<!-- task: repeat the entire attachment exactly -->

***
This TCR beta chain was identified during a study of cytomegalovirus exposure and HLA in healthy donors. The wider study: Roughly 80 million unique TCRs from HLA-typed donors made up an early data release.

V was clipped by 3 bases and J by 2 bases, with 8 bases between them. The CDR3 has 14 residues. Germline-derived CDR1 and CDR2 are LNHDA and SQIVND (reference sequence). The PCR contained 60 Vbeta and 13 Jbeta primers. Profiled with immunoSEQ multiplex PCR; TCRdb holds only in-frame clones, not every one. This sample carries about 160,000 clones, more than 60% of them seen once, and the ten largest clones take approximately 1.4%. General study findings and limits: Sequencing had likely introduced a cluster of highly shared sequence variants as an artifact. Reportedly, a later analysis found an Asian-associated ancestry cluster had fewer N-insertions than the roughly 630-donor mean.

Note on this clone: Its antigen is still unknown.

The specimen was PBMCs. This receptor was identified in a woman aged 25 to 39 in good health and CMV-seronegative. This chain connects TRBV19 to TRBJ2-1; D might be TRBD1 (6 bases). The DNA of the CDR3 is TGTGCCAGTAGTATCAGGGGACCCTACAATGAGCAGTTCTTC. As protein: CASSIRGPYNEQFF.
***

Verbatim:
This TCR beta chain was identified during a study of cytomegalovirus exposure and HLA in healthy donors. The wider study: Roughly 80 million unique TCRs from HLA-typed donors made up an early data release.

V was clipped by 3 bases and J by 2 bases, with 8 bases between them. The CDR3 has 14 residues. Germline-derived CDR1 and CDR2 are LNHDA and SQIVND (reference sequence). The PCR contained 60 Vbeta and 13 Jbeta primers. Profiled with immunoSEQ multiplex PCR; TCRdb holds only in-frame clones, not every one. This sample carries about 160,000 clones, more than 60% of them seen once, and the ten largest clones take approximately 1.4%. General study findings and limits: Sequencing had likely introduced a cluster of highly shared sequence variants as an artifact. Reportedly, a later analysis found an Asian-associated ancestry cluster had fewer N-insertions than the roughly 630-donor mean.

Note on this clone: Its antigen is still unknown.

The specimen was PBMCs. This receptor was identified in a woman aged 25 to 39 in good health and CMV-seronegative. This chain connects TRBV19 to TRBJ2-1; D might be TRBD1 (6 bases). The DNA of the CDR3 is TGTGCCAGTAGTATCAGGGGACCCTACAATGAGCAGTTCTTC. As protein: CASSIRGPYNEQFF.